The Telegraph
Since 1st March, 1999
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Beijing, Toronto on blacklist
- WHO issues travel warning, China capital shuts schools

Beijing, April 23 (Reuters): The World Health Organisation warned against travel to the Chinese capital and Canada’s main city today as Beijing authorities ordered schools closed to try halt the spread of the SARS virus.

Beijing is the hardest hit place in China where SARS is believed to have originated. The country has the world’s highest death toll from SARS from the virus with 106 fatalities.

Fear about the economic impact was growing with leading investment bank JP Morgan Chase predicting China’s economy, one of the fastest growing in the world, was likely to shrink this quarter.

The WHO recommended postponement of non-essential travel to the Chinese capital, Shanxi province to the southwest and the Canadian city of Toronto for at least three weeks, twice the maximum incubation period.

In Canada, the only country outside Asia where people have died from the disease, the death toll rose to 15. There are now 324 probable or suspected cases, most of them in Toronto.

Hong Kong, which also reported more deaths and infections, announced a $1.5 billion package to help businesses reeling from the impact of the disease. The city has now had 105 SARS deaths.

In Singapore, where there have been 189 infections and up to 17 deaths, alarm was growing over an outbreak among vendors at the city-state’s largest vegetable market and the government threatened to jail people violating quarantine.

The illness, whose symptoms include high fever, a dry cough and difficulty in breathing, has killed more than 250 people around the world. Most patients survive, but health officials say the mortality rate has risen from 4 per cent to 5.9 per cent and there is no known cure.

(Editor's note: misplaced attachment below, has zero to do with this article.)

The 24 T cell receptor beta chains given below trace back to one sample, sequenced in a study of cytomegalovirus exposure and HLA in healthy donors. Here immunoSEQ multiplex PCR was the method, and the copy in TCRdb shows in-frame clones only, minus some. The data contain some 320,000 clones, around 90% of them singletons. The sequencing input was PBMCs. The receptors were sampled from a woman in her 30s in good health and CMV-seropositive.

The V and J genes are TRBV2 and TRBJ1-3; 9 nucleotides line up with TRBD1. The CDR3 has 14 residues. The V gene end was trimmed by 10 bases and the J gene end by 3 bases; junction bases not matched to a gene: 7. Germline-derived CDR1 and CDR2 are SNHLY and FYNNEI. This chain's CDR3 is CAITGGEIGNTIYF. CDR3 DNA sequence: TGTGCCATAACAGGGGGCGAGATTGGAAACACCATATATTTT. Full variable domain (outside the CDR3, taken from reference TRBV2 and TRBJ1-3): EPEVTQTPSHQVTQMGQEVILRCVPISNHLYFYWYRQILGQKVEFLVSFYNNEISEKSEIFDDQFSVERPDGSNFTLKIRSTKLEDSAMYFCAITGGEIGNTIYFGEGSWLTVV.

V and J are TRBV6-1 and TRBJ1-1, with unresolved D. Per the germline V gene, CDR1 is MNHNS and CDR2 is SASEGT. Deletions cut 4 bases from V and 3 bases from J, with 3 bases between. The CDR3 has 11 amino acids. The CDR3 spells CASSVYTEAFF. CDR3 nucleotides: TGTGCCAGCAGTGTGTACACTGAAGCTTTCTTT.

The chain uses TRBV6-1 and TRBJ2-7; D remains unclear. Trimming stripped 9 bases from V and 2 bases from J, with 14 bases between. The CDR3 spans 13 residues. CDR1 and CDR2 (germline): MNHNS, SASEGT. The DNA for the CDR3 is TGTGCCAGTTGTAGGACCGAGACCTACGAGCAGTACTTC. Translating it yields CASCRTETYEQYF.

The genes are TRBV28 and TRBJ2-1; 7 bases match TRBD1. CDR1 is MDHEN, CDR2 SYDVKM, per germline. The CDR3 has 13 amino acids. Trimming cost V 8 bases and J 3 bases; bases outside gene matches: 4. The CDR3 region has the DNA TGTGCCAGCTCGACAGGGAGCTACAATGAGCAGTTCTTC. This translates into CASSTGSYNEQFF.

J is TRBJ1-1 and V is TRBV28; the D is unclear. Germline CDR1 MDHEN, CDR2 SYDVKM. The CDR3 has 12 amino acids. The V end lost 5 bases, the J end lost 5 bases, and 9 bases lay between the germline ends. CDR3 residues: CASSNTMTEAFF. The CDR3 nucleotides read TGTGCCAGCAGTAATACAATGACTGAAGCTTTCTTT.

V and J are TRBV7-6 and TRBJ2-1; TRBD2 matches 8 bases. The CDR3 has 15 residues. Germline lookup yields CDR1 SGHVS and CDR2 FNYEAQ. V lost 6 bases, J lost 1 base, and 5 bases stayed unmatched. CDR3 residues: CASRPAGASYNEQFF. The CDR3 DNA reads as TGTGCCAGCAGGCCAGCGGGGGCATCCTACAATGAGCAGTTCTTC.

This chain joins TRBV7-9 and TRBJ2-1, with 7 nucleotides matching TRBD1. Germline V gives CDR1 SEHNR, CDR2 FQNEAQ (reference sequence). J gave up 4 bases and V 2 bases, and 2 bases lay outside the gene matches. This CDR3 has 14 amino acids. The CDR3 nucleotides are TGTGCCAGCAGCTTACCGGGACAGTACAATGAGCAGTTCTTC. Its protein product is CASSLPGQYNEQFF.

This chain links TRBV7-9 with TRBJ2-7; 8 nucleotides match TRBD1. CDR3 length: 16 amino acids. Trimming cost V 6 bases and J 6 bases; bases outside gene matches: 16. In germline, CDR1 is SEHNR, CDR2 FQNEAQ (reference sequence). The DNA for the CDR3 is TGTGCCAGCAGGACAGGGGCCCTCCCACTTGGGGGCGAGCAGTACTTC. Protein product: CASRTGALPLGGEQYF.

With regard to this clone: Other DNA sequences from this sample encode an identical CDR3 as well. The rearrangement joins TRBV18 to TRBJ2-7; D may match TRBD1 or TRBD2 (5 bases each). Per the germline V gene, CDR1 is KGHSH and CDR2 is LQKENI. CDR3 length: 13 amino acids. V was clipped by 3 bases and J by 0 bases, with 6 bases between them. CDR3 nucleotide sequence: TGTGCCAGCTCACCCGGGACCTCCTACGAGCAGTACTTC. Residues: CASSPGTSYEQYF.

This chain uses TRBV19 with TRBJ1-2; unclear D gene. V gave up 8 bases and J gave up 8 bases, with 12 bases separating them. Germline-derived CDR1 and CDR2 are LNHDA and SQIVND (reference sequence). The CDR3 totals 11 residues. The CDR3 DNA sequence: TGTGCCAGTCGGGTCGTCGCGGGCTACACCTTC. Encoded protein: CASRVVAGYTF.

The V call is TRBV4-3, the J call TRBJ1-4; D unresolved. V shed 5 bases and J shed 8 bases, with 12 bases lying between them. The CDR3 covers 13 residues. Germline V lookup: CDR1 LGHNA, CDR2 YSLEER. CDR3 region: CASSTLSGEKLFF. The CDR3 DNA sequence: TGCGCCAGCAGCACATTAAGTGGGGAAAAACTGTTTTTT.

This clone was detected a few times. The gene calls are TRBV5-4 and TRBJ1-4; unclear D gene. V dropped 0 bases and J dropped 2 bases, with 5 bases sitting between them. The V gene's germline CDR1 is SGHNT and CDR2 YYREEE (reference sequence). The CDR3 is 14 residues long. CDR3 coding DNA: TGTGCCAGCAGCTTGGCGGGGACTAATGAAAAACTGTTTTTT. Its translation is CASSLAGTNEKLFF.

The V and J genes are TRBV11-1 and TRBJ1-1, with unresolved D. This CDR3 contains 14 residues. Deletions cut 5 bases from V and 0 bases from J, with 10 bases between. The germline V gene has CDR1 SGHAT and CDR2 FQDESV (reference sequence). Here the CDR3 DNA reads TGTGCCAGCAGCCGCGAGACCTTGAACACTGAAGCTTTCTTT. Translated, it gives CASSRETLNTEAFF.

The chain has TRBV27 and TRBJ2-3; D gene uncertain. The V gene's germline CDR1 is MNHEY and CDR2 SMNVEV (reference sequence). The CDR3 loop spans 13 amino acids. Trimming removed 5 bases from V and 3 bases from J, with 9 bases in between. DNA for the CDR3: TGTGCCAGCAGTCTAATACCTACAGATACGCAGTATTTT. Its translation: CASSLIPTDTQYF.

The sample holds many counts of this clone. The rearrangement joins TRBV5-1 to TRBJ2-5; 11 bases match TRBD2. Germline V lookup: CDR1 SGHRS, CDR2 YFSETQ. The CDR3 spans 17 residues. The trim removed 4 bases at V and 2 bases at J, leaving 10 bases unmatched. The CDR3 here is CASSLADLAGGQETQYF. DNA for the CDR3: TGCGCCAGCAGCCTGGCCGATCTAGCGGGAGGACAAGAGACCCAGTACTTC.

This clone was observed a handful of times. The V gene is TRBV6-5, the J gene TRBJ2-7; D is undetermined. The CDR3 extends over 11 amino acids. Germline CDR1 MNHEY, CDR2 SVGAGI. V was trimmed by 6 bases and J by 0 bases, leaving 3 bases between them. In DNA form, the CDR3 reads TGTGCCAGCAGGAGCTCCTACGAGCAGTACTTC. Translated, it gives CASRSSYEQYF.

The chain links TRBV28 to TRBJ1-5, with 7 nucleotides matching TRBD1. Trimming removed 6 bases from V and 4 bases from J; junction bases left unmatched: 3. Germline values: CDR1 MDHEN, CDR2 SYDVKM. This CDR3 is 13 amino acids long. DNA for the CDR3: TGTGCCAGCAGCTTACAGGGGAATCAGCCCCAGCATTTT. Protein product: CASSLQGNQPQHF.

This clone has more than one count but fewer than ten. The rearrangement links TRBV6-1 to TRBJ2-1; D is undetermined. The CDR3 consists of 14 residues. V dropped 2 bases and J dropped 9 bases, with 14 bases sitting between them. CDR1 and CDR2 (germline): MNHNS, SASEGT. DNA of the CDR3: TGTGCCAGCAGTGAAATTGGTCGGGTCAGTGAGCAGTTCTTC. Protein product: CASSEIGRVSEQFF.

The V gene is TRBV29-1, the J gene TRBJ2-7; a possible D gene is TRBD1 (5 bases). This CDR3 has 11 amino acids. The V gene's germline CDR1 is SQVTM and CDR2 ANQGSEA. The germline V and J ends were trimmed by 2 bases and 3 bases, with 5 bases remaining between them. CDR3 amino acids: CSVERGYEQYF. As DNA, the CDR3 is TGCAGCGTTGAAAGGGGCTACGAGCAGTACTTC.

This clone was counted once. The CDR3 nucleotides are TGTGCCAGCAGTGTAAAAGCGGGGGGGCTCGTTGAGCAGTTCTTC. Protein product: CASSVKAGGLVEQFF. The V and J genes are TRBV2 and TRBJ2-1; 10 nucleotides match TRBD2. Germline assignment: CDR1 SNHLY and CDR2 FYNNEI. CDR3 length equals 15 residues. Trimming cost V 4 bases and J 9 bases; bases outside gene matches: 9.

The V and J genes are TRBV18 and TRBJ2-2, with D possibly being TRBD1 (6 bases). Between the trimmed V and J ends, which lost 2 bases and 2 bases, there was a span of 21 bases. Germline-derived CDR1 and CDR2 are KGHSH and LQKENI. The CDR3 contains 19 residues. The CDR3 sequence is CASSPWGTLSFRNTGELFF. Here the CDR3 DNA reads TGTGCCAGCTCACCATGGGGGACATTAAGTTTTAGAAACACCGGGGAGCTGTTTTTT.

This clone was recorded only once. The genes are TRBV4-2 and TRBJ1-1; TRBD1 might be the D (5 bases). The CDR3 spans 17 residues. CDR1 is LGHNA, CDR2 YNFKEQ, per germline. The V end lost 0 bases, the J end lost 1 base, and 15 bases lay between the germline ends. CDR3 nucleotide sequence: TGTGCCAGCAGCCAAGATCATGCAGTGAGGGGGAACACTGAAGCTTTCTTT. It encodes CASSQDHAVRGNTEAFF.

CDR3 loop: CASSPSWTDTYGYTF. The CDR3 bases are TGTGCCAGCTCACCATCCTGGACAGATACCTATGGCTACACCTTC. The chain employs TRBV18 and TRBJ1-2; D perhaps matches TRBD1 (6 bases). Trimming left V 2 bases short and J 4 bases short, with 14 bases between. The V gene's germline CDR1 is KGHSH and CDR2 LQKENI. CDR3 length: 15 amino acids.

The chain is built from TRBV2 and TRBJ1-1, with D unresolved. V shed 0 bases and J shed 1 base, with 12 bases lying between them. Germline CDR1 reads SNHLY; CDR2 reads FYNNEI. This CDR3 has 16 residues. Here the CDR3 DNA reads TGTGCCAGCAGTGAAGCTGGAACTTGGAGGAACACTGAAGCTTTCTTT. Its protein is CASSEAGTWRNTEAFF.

China has more than half of the world’s more than 4,200 SARS cases and panic has begun surfacing after the government allowed state media to report fully on the disease.

Beijing, a city of 14 million people, has reported almost 700 cases and 35 deaths.

Until last week, officials had admitted to only 37 infections in the city. Beijing authorities ordered all primary and secondary schools closed for two weeks from tomorrow, a move that will affect an estimated 1.7 million children.

Armies of disinfection squads sprayed down airports and planes and the government has also shortened its Golden Week holiday in early May to discourage travel and prevent the spread of SARS. But that will mean far less spending during one of the country’s most popular vacation times.

Investment bank JP Morgan Chase said the shorter holiday could hit China's growth significantly.

In Beijing, travellers lugging suitcases clogged the square in front of the main railway station in hopes of getting on one of the dozens of train going to the north, south and west — anywhere out of the crowded city.

People wearing white cotton masks waited for hours outside rather than linger in crowded waiting rooms.

“I’m going home because I’m scared of getting sick,” said migrant worker Deng Pao after managing to buy a ticket to his home province of Henan. “I’ve been in Beijing for two months and had a good job, but it’s not worth it.”

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